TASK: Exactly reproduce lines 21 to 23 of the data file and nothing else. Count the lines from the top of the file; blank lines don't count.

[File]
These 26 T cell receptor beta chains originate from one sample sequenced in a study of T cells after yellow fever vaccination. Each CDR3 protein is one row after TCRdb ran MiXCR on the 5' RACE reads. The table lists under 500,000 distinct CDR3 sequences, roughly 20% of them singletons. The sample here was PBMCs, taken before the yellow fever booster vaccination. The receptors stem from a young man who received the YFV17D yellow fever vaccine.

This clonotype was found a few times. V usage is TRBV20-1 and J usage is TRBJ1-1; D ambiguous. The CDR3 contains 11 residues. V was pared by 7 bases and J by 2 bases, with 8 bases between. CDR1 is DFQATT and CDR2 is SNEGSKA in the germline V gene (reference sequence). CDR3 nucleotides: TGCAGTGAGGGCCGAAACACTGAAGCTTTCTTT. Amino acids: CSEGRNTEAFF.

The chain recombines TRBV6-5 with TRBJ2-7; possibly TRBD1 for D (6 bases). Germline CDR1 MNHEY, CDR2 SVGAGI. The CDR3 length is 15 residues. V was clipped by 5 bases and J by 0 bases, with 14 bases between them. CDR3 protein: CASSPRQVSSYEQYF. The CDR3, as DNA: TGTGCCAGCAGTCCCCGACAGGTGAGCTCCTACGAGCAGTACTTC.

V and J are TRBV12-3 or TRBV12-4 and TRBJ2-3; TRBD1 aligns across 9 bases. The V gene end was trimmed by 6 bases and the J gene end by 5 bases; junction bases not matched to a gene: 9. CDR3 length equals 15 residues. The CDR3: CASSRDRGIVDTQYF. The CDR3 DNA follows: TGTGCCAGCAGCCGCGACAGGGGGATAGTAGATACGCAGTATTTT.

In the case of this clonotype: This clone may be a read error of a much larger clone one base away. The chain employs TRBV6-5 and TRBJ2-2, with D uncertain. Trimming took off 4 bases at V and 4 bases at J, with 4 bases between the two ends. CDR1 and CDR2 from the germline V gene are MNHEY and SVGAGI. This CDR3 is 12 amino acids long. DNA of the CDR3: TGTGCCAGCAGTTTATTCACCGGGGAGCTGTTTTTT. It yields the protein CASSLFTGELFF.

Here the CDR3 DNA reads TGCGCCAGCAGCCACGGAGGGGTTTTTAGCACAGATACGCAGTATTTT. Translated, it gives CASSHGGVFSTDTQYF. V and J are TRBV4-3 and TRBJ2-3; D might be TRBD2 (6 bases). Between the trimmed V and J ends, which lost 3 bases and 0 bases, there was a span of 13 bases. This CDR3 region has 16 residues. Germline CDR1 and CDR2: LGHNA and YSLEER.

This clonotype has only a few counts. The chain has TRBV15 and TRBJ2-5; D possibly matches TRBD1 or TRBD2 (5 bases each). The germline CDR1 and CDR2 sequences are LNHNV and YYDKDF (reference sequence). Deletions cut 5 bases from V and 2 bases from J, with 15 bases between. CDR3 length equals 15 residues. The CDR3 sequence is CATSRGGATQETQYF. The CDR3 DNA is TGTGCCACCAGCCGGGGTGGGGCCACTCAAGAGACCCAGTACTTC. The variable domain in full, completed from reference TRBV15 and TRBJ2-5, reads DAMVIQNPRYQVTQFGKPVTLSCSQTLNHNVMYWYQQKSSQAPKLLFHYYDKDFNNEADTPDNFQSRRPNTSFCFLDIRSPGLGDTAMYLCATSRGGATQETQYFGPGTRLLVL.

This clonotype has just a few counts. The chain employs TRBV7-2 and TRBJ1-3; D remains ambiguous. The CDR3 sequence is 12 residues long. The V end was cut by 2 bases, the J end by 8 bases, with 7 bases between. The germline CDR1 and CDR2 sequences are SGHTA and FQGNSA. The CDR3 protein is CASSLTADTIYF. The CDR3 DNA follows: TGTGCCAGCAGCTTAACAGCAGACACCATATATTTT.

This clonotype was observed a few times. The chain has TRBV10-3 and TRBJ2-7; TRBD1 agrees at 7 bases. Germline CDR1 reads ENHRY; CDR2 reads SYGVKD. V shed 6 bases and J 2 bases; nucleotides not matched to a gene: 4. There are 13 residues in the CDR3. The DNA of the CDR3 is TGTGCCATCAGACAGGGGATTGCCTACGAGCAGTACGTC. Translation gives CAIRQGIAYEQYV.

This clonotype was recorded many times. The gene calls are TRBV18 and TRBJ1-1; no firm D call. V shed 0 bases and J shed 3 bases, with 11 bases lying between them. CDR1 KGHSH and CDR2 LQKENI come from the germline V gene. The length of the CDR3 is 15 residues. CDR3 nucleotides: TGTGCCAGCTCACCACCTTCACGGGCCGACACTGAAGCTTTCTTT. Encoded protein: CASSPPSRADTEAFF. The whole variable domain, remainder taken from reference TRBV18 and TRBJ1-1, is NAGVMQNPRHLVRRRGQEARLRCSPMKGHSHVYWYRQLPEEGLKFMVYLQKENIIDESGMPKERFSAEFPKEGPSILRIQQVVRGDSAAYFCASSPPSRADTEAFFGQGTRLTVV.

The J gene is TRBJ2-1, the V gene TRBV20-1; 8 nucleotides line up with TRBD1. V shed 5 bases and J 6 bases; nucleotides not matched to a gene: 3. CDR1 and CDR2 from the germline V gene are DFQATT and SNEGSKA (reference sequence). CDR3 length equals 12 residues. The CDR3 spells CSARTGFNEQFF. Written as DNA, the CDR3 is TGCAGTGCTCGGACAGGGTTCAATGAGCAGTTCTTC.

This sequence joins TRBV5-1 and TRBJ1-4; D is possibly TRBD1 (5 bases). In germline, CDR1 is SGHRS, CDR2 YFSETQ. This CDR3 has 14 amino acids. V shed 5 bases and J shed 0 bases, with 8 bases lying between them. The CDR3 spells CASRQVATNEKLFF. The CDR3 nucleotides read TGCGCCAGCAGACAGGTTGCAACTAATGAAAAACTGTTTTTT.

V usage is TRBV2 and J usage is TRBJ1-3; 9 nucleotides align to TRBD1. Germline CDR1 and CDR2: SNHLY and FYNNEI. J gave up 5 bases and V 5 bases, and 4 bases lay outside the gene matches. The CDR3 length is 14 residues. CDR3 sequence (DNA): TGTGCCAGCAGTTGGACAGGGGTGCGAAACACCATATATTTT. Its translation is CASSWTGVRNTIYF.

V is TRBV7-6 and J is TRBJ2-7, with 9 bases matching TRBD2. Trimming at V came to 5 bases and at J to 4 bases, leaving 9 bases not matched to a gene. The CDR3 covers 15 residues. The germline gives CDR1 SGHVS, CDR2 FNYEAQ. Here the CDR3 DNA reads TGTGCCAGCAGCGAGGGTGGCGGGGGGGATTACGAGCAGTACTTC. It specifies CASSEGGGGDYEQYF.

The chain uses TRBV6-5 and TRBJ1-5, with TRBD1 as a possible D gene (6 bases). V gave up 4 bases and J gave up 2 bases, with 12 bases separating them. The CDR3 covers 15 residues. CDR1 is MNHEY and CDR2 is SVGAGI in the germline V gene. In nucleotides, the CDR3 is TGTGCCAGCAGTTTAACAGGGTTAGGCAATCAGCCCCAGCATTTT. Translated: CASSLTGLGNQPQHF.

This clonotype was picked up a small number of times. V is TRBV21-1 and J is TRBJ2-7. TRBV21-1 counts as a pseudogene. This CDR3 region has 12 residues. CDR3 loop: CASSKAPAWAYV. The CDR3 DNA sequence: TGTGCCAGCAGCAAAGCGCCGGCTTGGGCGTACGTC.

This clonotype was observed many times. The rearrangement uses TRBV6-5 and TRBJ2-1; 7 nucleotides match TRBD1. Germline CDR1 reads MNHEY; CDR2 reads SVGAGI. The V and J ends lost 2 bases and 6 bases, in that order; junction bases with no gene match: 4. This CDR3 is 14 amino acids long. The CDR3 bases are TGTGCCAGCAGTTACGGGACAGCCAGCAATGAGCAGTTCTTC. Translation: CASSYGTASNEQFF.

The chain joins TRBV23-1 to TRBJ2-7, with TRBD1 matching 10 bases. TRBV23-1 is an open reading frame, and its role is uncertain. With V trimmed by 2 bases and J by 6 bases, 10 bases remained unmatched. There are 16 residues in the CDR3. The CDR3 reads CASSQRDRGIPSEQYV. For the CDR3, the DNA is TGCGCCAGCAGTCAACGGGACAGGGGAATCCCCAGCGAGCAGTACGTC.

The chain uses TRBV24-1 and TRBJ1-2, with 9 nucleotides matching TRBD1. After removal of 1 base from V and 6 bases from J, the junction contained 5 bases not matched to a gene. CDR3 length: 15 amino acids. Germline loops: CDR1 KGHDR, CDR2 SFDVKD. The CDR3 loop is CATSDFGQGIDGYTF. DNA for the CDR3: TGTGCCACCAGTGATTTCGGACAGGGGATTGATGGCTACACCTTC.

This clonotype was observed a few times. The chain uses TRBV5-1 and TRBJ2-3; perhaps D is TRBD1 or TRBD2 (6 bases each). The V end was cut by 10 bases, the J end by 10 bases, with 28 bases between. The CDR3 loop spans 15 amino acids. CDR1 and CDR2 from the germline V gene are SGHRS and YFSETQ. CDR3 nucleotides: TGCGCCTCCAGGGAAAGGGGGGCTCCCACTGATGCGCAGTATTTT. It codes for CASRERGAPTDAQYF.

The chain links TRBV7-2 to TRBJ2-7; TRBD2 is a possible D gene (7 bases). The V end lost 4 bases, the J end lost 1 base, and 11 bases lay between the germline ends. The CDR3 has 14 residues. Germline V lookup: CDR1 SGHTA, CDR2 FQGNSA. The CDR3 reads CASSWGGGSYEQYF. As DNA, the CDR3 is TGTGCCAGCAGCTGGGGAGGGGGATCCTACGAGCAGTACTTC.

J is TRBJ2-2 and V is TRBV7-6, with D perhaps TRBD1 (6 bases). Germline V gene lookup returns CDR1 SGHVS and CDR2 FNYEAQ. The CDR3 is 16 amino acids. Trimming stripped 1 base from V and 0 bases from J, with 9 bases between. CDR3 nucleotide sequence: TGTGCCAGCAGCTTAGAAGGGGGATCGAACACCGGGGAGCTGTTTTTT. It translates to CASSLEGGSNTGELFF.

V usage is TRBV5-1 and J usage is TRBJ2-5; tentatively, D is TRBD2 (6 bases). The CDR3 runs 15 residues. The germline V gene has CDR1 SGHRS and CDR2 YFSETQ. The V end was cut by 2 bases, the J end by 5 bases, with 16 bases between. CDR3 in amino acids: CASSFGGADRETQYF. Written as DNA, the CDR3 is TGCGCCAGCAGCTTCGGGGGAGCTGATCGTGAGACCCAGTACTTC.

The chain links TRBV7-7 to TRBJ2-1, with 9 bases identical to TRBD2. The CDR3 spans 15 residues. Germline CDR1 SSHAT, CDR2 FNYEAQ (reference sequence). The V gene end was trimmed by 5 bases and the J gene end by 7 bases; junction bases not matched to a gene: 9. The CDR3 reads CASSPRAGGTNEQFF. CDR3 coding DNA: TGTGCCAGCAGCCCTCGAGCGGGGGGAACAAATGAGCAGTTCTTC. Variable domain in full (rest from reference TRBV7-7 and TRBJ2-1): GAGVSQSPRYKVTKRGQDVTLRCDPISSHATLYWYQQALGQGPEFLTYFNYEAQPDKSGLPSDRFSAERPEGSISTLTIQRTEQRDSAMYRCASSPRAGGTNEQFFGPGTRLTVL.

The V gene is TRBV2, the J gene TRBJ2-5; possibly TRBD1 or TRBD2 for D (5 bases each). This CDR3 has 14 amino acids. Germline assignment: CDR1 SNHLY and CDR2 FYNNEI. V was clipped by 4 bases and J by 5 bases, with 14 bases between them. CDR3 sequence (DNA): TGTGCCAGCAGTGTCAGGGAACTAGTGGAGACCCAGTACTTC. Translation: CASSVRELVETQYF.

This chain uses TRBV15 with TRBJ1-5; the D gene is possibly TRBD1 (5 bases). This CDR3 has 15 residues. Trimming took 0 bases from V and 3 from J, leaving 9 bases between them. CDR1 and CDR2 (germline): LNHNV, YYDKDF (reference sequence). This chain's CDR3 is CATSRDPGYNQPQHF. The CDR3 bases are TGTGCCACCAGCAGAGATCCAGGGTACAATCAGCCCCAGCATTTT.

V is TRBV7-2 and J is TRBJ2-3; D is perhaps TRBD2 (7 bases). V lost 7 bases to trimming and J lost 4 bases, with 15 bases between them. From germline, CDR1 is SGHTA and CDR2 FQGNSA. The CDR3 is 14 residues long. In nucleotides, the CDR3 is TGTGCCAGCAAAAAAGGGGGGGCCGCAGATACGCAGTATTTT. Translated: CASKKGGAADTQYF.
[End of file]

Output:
The chain links TRBV7-2 to TRBJ2-7; TRBD2 is a possible D gene (7 bases). The V end lost 4 bases, the J end lost 1 base, and 11 bases lay between the germline ends. The CDR3 has 14 residues. Germline V lookup: CDR1 SGHTA, CDR2 FQGNSA. The CDR3 reads CASSWGGGSYEQYF. As DNA, the CDR3 is TGTGCCAGCAGCTGGGGAGGGGGATCCTACGAGCAGTACTTC.

J is TRBJ2-2 and V is TRBV7-6, with D perhaps TRBD1 (6 bases). Germline V gene lookup returns CDR1 SGHVS and CDR2 FNYEAQ. The CDR3 is 16 amino acids. Trimming stripped 1 base from V and 0 bases from J, with 9 bases between. CDR3 nucleotide sequence: TGTGCCAGCAGCTTAGAAGGGGGATCGAACACCGGGGAGCTGTTTTTT. It translates to CASSLEGGSNTGELFF.

V usage is TRBV5-1 and J usage is TRBJ2-5; tentatively, D is TRBD2 (6 bases). The CDR3 runs 15 residues. The germline V gene has CDR1 SGHRS and CDR2 YFSETQ. The V end was cut by 2 bases, the J end by 5 bases, with 16 bases between. CDR3 in amino acids: CASSFGGADRETQYF. Written as DNA, the CDR3 is TGCGCCAGCAGCTTCGGGGGAGCTGATCGTGAGACCCAGTACTTC.